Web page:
"Thus we confess: 'I believe in the Holy Spirit and the holy Christian Church.' With these words we affirm that the Holy Spirit dwells with Christendom and sanctifies it, namely, through the Word and Sacrament, through which he works faith in it and the knowledge of Christ. Those are the tools and the means through which He continuously sanctifies and purifies Christendom. This also makes Christians holy before God, not by virtue of what we ourselves are or do but because the Holy Spirit is given us." Luther's Works, American Edition, Vol. 24, p. 168.

True spirituality lies then in the continuous use of Christ's Word and Sacraments through which Christ's Spirit continually sanctifies Christians through the remission of sins and, as Luther notes, faith which receives such Absolution and Righteousness of Christ. St. Paul writes:

"For faith cometh by hearing, and hearing by the Word of God." Romans 10:17

And sinners are justified or made righteous or made holy or sanctified by faith. St. Paul writes:

"Therefore we conclude that a man is justified by faith without the deeds of the law." Romans 3:28.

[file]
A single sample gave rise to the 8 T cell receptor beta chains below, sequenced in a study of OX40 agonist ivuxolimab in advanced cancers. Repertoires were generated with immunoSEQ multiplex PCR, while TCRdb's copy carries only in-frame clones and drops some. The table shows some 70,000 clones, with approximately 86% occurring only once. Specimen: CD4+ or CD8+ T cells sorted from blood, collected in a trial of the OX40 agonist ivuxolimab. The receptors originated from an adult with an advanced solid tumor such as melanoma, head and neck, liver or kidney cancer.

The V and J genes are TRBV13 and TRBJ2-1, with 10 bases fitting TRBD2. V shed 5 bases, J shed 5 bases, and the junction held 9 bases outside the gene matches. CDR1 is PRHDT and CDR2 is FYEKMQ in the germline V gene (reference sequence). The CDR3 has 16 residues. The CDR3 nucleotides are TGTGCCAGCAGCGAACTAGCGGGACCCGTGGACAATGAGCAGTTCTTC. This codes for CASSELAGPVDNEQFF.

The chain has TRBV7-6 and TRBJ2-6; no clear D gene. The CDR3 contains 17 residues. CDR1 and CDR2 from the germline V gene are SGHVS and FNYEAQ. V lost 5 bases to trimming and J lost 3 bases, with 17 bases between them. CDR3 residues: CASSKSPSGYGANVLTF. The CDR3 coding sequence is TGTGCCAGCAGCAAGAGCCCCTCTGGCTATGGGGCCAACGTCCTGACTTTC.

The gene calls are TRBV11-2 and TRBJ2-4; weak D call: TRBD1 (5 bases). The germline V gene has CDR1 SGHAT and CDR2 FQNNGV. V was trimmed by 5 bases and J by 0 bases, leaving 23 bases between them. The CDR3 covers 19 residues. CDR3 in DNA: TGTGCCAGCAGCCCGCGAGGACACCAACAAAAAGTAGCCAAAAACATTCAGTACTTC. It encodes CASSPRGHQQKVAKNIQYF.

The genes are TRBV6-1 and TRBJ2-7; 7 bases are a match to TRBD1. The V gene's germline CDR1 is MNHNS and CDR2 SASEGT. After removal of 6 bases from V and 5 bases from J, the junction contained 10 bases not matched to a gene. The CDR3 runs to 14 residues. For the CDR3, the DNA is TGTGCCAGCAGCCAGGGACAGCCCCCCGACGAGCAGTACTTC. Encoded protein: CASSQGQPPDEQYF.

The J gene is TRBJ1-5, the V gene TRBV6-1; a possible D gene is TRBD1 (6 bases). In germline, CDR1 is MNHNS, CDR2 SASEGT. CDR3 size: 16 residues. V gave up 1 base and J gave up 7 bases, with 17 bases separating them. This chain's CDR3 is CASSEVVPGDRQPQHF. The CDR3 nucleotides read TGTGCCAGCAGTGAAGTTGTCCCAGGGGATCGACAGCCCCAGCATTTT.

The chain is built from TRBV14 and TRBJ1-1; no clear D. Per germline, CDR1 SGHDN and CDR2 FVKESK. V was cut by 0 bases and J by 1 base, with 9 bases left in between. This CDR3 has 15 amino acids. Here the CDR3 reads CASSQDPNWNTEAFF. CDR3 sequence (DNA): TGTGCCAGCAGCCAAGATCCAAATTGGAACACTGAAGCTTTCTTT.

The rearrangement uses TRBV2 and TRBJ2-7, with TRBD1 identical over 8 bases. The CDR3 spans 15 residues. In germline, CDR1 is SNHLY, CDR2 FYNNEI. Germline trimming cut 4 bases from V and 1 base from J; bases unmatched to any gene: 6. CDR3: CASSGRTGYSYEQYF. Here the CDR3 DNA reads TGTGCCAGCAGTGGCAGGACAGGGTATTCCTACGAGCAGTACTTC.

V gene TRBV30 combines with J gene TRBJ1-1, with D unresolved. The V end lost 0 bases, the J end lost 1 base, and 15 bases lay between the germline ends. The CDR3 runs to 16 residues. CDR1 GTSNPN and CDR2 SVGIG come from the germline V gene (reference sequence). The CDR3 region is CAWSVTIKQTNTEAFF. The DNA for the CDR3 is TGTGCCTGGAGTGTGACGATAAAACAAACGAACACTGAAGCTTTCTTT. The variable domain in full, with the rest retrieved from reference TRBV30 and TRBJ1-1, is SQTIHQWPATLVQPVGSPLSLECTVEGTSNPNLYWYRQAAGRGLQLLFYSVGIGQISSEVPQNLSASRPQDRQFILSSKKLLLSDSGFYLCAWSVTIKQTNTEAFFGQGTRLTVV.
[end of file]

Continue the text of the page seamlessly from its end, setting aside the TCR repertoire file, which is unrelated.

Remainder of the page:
Likewise in the Small Catechism of the Lutheran Church reads:

"What does such baptizing with water signify? It signifies that the Old Adam in us should, by daily contrition and repentance, be drowned and die with all sins and evil lust and, again, a new man daily come forth and arise, who shall live before God inrighteousness and purity forever." (Also see Romans 6:3-7)

And this true spirituality of Absolution and faith gives the Wisdom of God. St. Paul writes:

"But he that is spiritual judgeth all things, yea he himself is judged of no man. For who hath known the mind of the Lord, that he may instruct Him? But we have the mind of Christ." I Corinthians 2:15-15.

The Spirit of Absolution, namely the Holy Spirit who makes sinners Holy through the Free Forgiveness of All Sins for Christ's Sake (Absolution), delivers God's Wisdom because in the first place He is the Spirit of God's Wisdom, Jesus Christ, and finally because He is called the Spirit of Wisdom by the prophet Isaiah: